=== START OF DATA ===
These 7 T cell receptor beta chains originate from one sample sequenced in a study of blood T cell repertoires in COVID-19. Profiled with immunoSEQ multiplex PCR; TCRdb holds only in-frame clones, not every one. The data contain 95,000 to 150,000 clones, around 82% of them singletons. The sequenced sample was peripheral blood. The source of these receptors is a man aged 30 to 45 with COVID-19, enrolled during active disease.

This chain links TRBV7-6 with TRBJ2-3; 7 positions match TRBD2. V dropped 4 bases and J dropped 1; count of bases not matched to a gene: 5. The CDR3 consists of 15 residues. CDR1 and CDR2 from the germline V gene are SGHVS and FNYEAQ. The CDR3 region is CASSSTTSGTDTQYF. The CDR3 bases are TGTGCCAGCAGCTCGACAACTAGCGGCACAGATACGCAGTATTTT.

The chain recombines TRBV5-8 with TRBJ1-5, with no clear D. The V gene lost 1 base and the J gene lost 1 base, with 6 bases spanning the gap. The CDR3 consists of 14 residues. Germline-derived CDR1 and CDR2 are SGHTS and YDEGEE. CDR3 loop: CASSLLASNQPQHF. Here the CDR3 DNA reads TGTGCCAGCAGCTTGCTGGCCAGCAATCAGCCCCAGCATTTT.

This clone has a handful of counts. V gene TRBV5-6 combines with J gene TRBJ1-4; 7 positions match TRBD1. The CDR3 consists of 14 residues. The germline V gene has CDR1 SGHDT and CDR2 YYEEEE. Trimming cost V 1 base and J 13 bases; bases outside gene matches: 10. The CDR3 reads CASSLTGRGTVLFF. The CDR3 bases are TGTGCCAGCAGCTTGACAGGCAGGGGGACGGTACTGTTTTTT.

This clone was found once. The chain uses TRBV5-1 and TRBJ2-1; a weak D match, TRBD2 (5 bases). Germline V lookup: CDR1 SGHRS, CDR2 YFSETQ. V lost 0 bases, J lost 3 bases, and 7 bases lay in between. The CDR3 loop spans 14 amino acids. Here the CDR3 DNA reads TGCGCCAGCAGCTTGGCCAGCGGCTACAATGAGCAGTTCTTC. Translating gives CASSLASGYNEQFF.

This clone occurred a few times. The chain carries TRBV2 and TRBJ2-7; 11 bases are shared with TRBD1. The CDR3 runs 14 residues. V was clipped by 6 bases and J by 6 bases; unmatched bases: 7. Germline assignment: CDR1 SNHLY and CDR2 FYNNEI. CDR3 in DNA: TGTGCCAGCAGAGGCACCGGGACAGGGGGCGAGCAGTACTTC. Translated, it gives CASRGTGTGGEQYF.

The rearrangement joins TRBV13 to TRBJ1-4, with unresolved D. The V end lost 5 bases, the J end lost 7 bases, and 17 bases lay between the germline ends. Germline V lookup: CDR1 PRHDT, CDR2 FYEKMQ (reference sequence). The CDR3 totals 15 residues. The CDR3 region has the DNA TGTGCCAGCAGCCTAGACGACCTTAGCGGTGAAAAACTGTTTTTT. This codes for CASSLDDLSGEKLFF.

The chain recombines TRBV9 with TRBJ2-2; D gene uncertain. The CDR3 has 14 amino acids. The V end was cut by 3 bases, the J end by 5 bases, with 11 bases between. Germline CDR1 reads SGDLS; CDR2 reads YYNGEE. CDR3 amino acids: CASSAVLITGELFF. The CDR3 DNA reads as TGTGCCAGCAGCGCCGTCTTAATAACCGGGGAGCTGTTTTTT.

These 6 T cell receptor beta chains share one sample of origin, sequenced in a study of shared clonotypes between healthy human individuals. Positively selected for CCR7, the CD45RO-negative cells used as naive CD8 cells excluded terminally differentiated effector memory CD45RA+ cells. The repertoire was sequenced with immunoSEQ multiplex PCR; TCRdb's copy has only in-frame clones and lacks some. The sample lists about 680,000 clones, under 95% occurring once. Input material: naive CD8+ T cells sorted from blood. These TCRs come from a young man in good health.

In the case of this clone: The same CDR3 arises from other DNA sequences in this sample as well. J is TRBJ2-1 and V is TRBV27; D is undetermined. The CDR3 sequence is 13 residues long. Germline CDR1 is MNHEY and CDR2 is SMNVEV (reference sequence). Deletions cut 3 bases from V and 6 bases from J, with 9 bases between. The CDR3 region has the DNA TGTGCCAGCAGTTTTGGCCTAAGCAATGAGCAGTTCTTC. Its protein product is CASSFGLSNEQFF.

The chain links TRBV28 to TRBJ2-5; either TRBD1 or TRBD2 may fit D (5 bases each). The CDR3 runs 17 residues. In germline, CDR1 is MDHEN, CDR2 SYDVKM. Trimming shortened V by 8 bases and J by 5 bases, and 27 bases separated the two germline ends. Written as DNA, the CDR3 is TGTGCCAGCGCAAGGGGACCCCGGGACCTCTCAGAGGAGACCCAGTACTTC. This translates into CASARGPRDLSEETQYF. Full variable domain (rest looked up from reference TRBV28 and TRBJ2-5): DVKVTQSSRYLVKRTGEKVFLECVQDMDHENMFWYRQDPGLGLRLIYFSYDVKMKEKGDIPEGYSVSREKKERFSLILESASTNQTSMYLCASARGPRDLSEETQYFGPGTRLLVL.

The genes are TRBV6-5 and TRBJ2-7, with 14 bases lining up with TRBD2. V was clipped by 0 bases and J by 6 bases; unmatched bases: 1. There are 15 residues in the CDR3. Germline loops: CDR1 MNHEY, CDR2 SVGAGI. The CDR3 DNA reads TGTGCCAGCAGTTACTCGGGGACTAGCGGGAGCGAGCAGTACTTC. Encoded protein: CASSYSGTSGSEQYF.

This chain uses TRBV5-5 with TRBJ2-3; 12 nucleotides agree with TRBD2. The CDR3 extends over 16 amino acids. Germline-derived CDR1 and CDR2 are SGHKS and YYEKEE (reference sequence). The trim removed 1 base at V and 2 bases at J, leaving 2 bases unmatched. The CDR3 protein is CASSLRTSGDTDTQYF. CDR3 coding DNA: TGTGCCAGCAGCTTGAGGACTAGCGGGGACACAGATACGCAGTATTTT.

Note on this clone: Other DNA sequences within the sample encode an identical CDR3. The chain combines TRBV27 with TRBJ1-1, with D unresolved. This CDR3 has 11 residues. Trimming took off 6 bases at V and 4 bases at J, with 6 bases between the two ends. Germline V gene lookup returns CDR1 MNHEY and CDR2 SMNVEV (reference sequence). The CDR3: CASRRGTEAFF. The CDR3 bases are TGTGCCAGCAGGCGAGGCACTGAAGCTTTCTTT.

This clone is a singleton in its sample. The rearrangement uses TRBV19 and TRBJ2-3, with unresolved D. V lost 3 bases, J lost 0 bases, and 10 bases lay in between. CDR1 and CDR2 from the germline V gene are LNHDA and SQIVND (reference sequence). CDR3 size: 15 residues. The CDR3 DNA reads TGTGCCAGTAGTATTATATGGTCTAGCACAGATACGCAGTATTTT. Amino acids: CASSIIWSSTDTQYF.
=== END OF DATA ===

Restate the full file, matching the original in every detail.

These 7 T cell receptor beta chains originate from one sample sequenced in a study of blood T cell repertoires in COVID-19. Profiled with immunoSEQ multiplex PCR; TCRdb holds only in-frame clones, not every one. The data contain 95,000 to 150,000 clones, around 82% of them singletons. The sequenced sample was peripheral blood. The source of these receptors is a man aged 30 to 45 with COVID-19, enrolled during active disease.

This chain links TRBV7-6 with TRBJ2-3; 7 positions match TRBD2. V dropped 4 bases and J dropped 1; count of bases not matched to a gene: 5. The CDR3 consists of 15 residues. CDR1 and CDR2 from the germline V gene are SGHVS and FNYEAQ. The CDR3 region is CASSSTTSGTDTQYF. The CDR3 bases are TGTGCCAGCAGCTCGACAACTAGCGGCACAGATACGCAGTATTTT.

The chain recombines TRBV5-8 with TRBJ1-5, with no clear D. The V gene lost 1 base and the J gene lost 1 base, with 6 bases spanning the gap. The CDR3 consists of 14 residues. Germline-derived CDR1 and CDR2 are SGHTS and YDEGEE. CDR3 loop: CASSLLASNQPQHF. Here the CDR3 DNA reads TGTGCCAGCAGCTTGCTGGCCAGCAATCAGCCCCAGCATTTT.

This clone has a handful of counts. V gene TRBV5-6 combines with J gene TRBJ1-4; 7 positions match TRBD1. The CDR3 consists of 14 residues. The germline V gene has CDR1 SGHDT and CDR2 YYEEEE. Trimming cost V 1 base and J 13 bases; bases outside gene matches: 10. The CDR3 reads CASSLTGRGTVLFF. The CDR3 bases are TGTGCCAGCAGCTTGACAGGCAGGGGGACGGTACTGTTTTTT.

This clone was found once. The chain uses TRBV5-1 and TRBJ2-1; a weak D match, TRBD2 (5 bases). Germline V lookup: CDR1 SGHRS, CDR2 YFSETQ. V lost 0 bases, J lost 3 bases, and 7 bases lay in between. The CDR3 loop spans 14 amino acids. Here the CDR3 DNA reads TGCGCCAGCAGCTTGGCCAGCGGCTACAATGAGCAGTTCTTC. Translating gives CASSLASGYNEQFF.

This clone occurred a few times. The chain carries TRBV2 and TRBJ2-7; 11 bases are shared with TRBD1. The CDR3 runs 14 residues. V was clipped by 6 bases and J by 6 bases; unmatched bases: 7. Germline assignment: CDR1 SNHLY and CDR2 FYNNEI. CDR3 in DNA: TGTGCCAGCAGAGGCACCGGGACAGGGGGCGAGCAGTACTTC. Translated, it gives CASRGTGTGGEQYF.

The rearrangement joins TRBV13 to TRBJ1-4, with unresolved D. The V end lost 5 bases, the J end lost 7 bases, and 17 bases lay between the germline ends. Germline V lookup: CDR1 PRHDT, CDR2 FYEKMQ (reference sequence). The CDR3 totals 15 residues. The CDR3 region has the DNA TGTGCCAGCAGCCTAGACGACCTTAGCGGTGAAAAACTGTTTTTT. This codes for CASSLDDLSGEKLFF.

The chain recombines TRBV9 with TRBJ2-2; D gene uncertain. The CDR3 has 14 amino acids. The V end was cut by 3 bases, the J end by 5 bases, with 11 bases between. Germline CDR1 reads SGDLS; CDR2 reads YYNGEE. CDR3 amino acids: CASSAVLITGELFF. The CDR3 DNA reads as TGTGCCAGCAGCGCCGTCTTAATAACCGGGGAGCTGTTTTTT.

These 6 T cell receptor beta chains share one sample of origin, sequenced in a study of shared clonotypes between healthy human individuals. Positively selected for CCR7, the CD45RO-negative cells used as naive CD8 cells excluded terminally differentiated effector memory CD45RA+ cells. The repertoire was sequenced with immunoSEQ multiplex PCR; TCRdb's copy has only in-frame clones and lacks some. The sample lists about 680,000 clones, under 95% occurring once. Input material: naive CD8+ T cells sorted from blood. These TCRs come from a young man in good health.

In the case of this clone: The same CDR3 arises from other DNA sequences in this sample as well. J is TRBJ2-1 and V is TRBV27; D is undetermined. The CDR3 sequence is 13 residues long. Germline CDR1 is MNHEY and CDR2 is SMNVEV (reference sequence). Deletions cut 3 bases from V and 6 bases from J, with 9 bases between. The CDR3 region has the DNA TGTGCCAGCAGTTTTGGCCTAAGCAATGAGCAGTTCTTC. Its protein product is CASSFGLSNEQFF.

The chain links TRBV28 to TRBJ2-5; either TRBD1 or TRBD2 may fit D (5 bases each). The CDR3 runs 17 residues. In germline, CDR1 is MDHEN, CDR2 SYDVKM. Trimming shortened V by 8 bases and J by 5 bases, and 27 bases separated the two germline ends. Written as DNA, the CDR3 is TGTGCCAGCGCAAGGGGACCCCGGGACCTCTCAGAGGAGACCCAGTACTTC. This translates into CASARGPRDLSEETQYF. Full variable domain (rest looked up from reference TRBV28 and TRBJ2-5): DVKVTQSSRYLVKRTGEKVFLECVQDMDHENMFWYRQDPGLGLRLIYFSYDVKMKEKGDIPEGYSVSREKKERFSLILESASTNQTSMYLCASARGPRDLSEETQYFGPGTRLLVL.

The genes are TRBV6-5 and TRBJ2-7, with 14 bases lining up with TRBD2. V was clipped by 0 bases and J by 6 bases; unmatched bases: 1. There are 15 residues in the CDR3. Germline loops: CDR1 MNHEY, CDR2 SVGAGI. The CDR3 DNA reads TGTGCCAGCAGTTACTCGGGGACTAGCGGGAGCGAGCAGTACTTC. Encoded protein: CASSYSGTSGSEQYF.

This chain uses TRBV5-5 with TRBJ2-3; 12 nucleotides agree with TRBD2. The CDR3 extends over 16 amino acids. Germline-derived CDR1 and CDR2 are SGHKS and YYEKEE (reference sequence). The trim removed 1 base at V and 2 bases at J, leaving 2 bases unmatched. The CDR3 protein is CASSLRTSGDTDTQYF. CDR3 coding DNA: TGTGCCAGCAGCTTGAGGACTAGCGGGGACACAGATACGCAGTATTTT.

Note on this clone: Other DNA sequences within the sample encode an identical CDR3. The chain combines TRBV27 with TRBJ1-1, with D unresolved. This CDR3 has 11 residues. Trimming took off 6 bases at V and 4 bases at J, with 6 bases between the two ends. Germline V gene lookup returns CDR1 MNHEY and CDR2 SMNVEV (reference sequence). The CDR3: CASRRGTEAFF. The CDR3 bases are TGTGCCAGCAGGCGAGGCACTGAAGCTTTCTTT.

This clone is a singleton in its sample. The rearrangement uses TRBV19 and TRBJ2-3, with unresolved D. V lost 3 bases, J lost 0 bases, and 10 bases lay in between. CDR1 and CDR2 from the germline V gene are LNHDA and SQIVND (reference sequence). CDR3 size: 15 residues. The CDR3 DNA reads TGTGCCAGTAGTATTATATGGTCTAGCACAGATACGCAGTATTTT. Amino acids: CASSIIWSSTDTQYF.